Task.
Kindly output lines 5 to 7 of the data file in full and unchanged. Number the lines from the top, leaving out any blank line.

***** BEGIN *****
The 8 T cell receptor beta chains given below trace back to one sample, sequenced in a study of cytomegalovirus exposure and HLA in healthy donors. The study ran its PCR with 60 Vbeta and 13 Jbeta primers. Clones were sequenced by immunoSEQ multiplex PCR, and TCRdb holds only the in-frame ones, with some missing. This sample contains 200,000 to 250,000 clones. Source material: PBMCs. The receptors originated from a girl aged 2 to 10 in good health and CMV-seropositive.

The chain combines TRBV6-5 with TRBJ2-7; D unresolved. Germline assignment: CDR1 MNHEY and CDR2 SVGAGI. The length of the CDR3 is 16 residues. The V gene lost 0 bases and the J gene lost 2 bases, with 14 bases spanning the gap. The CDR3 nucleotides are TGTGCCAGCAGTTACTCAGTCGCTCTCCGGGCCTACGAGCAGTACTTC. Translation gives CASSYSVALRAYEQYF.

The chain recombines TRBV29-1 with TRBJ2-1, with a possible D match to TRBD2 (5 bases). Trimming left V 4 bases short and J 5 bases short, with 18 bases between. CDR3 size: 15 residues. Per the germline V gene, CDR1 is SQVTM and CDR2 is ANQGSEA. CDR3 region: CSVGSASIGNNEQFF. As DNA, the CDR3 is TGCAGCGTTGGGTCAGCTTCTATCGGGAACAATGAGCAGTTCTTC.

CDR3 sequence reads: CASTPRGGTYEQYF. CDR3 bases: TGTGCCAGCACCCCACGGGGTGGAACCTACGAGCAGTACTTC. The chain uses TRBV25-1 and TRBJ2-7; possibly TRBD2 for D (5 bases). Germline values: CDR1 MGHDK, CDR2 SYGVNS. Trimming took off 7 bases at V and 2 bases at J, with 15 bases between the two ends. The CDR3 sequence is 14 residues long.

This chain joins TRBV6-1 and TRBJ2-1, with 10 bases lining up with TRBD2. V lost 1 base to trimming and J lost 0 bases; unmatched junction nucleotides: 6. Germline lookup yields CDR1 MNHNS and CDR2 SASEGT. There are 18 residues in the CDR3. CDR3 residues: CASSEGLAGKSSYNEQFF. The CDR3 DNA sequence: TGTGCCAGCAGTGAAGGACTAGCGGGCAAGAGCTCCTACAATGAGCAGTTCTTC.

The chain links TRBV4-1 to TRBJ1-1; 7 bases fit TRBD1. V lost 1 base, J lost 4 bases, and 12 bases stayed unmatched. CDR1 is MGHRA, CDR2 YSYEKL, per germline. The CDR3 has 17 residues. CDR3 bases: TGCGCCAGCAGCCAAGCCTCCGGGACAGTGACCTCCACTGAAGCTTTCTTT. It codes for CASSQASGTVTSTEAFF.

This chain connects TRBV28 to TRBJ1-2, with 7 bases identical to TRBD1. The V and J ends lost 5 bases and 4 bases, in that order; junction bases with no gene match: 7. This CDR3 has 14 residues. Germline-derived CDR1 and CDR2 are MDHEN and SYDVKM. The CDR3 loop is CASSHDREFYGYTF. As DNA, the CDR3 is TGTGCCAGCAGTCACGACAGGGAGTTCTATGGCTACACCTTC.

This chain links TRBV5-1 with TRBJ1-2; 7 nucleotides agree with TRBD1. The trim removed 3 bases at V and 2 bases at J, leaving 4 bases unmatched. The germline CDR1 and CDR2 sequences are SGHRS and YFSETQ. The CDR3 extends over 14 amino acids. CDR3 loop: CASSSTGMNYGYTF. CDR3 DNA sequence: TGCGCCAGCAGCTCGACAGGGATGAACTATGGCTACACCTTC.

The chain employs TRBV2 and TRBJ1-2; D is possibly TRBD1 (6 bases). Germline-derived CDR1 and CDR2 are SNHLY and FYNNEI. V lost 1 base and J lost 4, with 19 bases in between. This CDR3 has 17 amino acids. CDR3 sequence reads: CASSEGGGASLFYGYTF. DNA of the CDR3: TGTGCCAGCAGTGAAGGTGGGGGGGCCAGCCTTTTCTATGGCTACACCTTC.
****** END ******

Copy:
This chain joins TRBV6-1 and TRBJ2-1, with 10 bases lining up with TRBD2. V lost 1 base to trimming and J lost 0 bases; unmatched junction nucleotides: 6. Germline lookup yields CDR1 MNHNS and CDR2 SASEGT. There are 18 residues in the CDR3. CDR3 residues: CASSEGLAGKSSYNEQFF. The CDR3 DNA sequence: TGTGCCAGCAGTGAAGGACTAGCGGGCAAGAGCTCCTACAATGAGCAGTTCTTC.

The chain links TRBV4-1 to TRBJ1-1; 7 bases fit TRBD1. V lost 1 base, J lost 4 bases, and 12 bases stayed unmatched. CDR1 is MGHRA, CDR2 YSYEKL, per germline. The CDR3 has 17 residues. CDR3 bases: TGCGCCAGCAGCCAAGCCTCCGGGACAGTGACCTCCACTGAAGCTTTCTTT. It codes for CASSQASGTVTSTEAFF.

This chain connects TRBV28 to TRBJ1-2, with 7 bases identical to TRBD1. The V and J ends lost 5 bases and 4 bases, in that order; junction bases with no gene match: 7. This CDR3 has 14 residues. Germline-derived CDR1 and CDR2 are MDHEN and SYDVKM. The CDR3 loop is CASSHDREFYGYTF. As DNA, the CDR3 is TGTGCCAGCAGTCACGACAGGGAGTTCTATGGCTACACCTTC.